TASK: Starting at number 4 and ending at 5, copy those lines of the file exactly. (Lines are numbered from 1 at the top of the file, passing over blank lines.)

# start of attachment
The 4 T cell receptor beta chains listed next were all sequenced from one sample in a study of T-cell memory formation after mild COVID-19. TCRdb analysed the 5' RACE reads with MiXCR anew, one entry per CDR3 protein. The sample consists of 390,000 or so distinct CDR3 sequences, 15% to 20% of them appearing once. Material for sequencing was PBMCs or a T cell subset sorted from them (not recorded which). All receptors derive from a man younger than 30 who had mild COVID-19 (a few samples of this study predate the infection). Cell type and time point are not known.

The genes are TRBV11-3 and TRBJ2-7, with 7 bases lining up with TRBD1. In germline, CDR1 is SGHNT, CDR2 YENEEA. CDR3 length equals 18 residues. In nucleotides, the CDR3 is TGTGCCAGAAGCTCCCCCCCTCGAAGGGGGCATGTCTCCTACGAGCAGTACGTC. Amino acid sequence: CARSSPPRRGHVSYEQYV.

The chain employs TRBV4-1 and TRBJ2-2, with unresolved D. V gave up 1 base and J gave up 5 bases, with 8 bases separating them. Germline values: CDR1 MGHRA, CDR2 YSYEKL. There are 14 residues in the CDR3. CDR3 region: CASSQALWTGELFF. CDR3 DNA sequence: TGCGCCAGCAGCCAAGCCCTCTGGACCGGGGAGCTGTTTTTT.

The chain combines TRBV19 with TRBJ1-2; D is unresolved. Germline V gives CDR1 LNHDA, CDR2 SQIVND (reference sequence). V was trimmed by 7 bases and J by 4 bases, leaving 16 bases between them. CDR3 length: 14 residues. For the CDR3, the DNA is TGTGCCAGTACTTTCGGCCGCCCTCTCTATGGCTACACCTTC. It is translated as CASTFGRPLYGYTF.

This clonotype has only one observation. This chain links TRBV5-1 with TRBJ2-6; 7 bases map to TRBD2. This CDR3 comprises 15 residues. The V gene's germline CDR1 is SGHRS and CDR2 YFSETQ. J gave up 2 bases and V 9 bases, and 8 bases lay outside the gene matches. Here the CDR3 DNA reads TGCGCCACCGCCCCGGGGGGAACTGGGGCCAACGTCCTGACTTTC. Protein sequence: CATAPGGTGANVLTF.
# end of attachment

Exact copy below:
The chain combines TRBV19 with TRBJ1-2; D is unresolved. Germline V gives CDR1 LNHDA, CDR2 SQIVND (reference sequence). V was trimmed by 7 bases and J by 4 bases, leaving 16 bases between them. CDR3 length: 14 residues. For the CDR3, the DNA is TGTGCCAGTACTTTCGGCCGCCCTCTCTATGGCTACACCTTC. It is translated as CASTFGRPLYGYTF.

This clonotype has only one observation. This chain links TRBV5-1 with TRBJ2-6; 7 bases map to TRBD2. This CDR3 comprises 15 residues. The V gene's germline CDR1 is SGHRS and CDR2 YFSETQ. J gave up 2 bases and V 9 bases, and 8 bases lay outside the gene matches. Here the CDR3 DNA reads TGCGCCACCGCCCCGGGGGGAACTGGGGCCAACGTCCTGACTTTC. Protein sequence: CATAPGGTGANVLTF.